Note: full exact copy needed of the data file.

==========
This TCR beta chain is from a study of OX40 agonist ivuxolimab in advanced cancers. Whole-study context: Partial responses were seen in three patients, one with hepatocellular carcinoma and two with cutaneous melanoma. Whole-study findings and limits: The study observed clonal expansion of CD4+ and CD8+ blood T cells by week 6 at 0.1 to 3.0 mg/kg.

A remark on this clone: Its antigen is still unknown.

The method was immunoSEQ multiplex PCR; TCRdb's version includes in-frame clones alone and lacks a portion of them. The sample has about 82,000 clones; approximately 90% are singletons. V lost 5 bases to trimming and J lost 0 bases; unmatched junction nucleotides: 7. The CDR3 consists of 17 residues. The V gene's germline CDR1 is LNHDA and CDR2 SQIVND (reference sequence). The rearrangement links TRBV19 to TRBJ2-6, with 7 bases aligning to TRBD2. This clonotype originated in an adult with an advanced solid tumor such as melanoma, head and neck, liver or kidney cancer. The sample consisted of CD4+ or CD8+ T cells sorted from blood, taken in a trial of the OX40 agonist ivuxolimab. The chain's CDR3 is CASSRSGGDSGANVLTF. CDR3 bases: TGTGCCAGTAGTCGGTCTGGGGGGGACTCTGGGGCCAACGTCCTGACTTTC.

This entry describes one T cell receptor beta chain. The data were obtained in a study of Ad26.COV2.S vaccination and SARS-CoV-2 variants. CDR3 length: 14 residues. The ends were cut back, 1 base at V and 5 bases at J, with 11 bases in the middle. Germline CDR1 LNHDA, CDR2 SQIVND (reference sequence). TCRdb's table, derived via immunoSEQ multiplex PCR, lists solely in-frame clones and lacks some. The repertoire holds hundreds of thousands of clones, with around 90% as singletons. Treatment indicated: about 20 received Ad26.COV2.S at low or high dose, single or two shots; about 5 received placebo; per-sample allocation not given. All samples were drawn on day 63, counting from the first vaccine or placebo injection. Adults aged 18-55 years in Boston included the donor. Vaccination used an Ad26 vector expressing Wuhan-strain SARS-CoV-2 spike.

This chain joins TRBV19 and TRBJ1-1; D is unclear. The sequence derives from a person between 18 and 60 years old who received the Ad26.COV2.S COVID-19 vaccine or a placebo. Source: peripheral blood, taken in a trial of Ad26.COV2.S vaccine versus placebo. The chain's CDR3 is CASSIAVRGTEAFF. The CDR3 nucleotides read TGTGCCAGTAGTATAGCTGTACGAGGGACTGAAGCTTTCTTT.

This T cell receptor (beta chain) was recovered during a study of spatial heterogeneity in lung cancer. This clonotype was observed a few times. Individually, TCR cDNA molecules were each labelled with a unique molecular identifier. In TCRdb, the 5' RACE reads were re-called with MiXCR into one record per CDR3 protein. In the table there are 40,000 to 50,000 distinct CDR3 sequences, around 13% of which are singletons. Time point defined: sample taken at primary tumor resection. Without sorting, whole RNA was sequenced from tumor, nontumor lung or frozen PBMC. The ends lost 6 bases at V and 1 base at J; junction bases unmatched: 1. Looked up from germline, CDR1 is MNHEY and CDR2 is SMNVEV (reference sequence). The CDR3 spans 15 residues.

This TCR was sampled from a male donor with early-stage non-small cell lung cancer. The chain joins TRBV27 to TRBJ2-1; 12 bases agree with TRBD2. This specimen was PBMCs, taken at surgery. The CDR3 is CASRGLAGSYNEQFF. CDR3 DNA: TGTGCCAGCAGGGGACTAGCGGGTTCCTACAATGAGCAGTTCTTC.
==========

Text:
This TCR beta chain is from a study of OX40 agonist ivuxolimab in advanced cancers. Whole-study context: Partial responses were seen in three patients, one with hepatocellular carcinoma and two with cutaneous melanoma. Whole-study findings and limits: The study observed clonal expansion of CD4+ and CD8+ blood T cells by week 6 at 0.1 to 3.0 mg/kg.

A remark on this clone: Its antigen is still unknown.

The method was immunoSEQ multiplex PCR; TCRdb's version includes in-frame clones alone and lacks a portion of them. The sample has about 82,000 clones; approximately 90% are singletons. V lost 5 bases to trimming and J lost 0 bases; unmatched junction nucleotides: 7. The CDR3 consists of 17 residues. The V gene's germline CDR1 is LNHDA and CDR2 SQIVND (reference sequence). The rearrangement links TRBV19 to TRBJ2-6, with 7 bases aligning to TRBD2. This clonotype originated in an adult with an advanced solid tumor such as melanoma, head and neck, liver or kidney cancer. The sample consisted of CD4+ or CD8+ T cells sorted from blood, taken in a trial of the OX40 agonist ivuxolimab. The chain's CDR3 is CASSRSGGDSGANVLTF. CDR3 bases: TGTGCCAGTAGTCGGTCTGGGGGGGACTCTGGGGCCAACGTCCTGACTTTC.

This entry describes one T cell receptor beta chain. The data were obtained in a study of Ad26.COV2.S vaccination and SARS-CoV-2 variants. CDR3 length: 14 residues. The ends were cut back, 1 base at V and 5 bases at J, with 11 bases in the middle. Germline CDR1 LNHDA, CDR2 SQIVND (reference sequence). TCRdb's table, derived via immunoSEQ multiplex PCR, lists solely in-frame clones and lacks some. The repertoire holds hundreds of thousands of clones, with around 90% as singletons. Treatment indicated: about 20 received Ad26.COV2.S at low or high dose, single or two shots; about 5 received placebo; per-sample allocation not given. All samples were drawn on day 63, counting from the first vaccine or placebo injection. Adults aged 18-55 years in Boston included the donor. Vaccination used an Ad26 vector expressing Wuhan-strain SARS-CoV-2 spike.

This chain joins TRBV19 and TRBJ1-1; D is unclear. The sequence derives from a person between 18 and 60 years old who received the Ad26.COV2.S COVID-19 vaccine or a placebo. Source: peripheral blood, taken in a trial of Ad26.COV2.S vaccine versus placebo. The chain's CDR3 is CASSIAVRGTEAFF. The CDR3 nucleotides read TGTGCCAGTAGTATAGCTGTACGAGGGACTGAAGCTTTCTTT.

This T cell receptor (beta chain) was recovered during a study of spatial heterogeneity in lung cancer. This clonotype was observed a few times. Individually, TCR cDNA molecules were each labelled with a unique molecular identifier. In TCRdb, the 5' RACE reads were re-called with MiXCR into one record per CDR3 protein. In the table there are 40,000 to 50,000 distinct CDR3 sequences, around 13% of which are singletons. Time point defined: sample taken at primary tumor resection. Without sorting, whole RNA was sequenced from tumor, nontumor lung or frozen PBMC. The ends lost 6 bases at V and 1 base at J; junction bases unmatched: 1. Looked up from germline, CDR1 is MNHEY and CDR2 is SMNVEV (reference sequence). The CDR3 spans 15 residues.

This TCR was sampled from a male donor with early-stage non-small cell lung cancer. The chain joins TRBV27 to TRBJ2-1; 12 bases agree with TRBD2. This specimen was PBMCs, taken at surgery. The CDR3 is CASRGLAGSYNEQFF. CDR3 DNA: TGTGCCAGCAGGGGACTAGCGGGTTCCTACAATGAGCAGTTCTTC.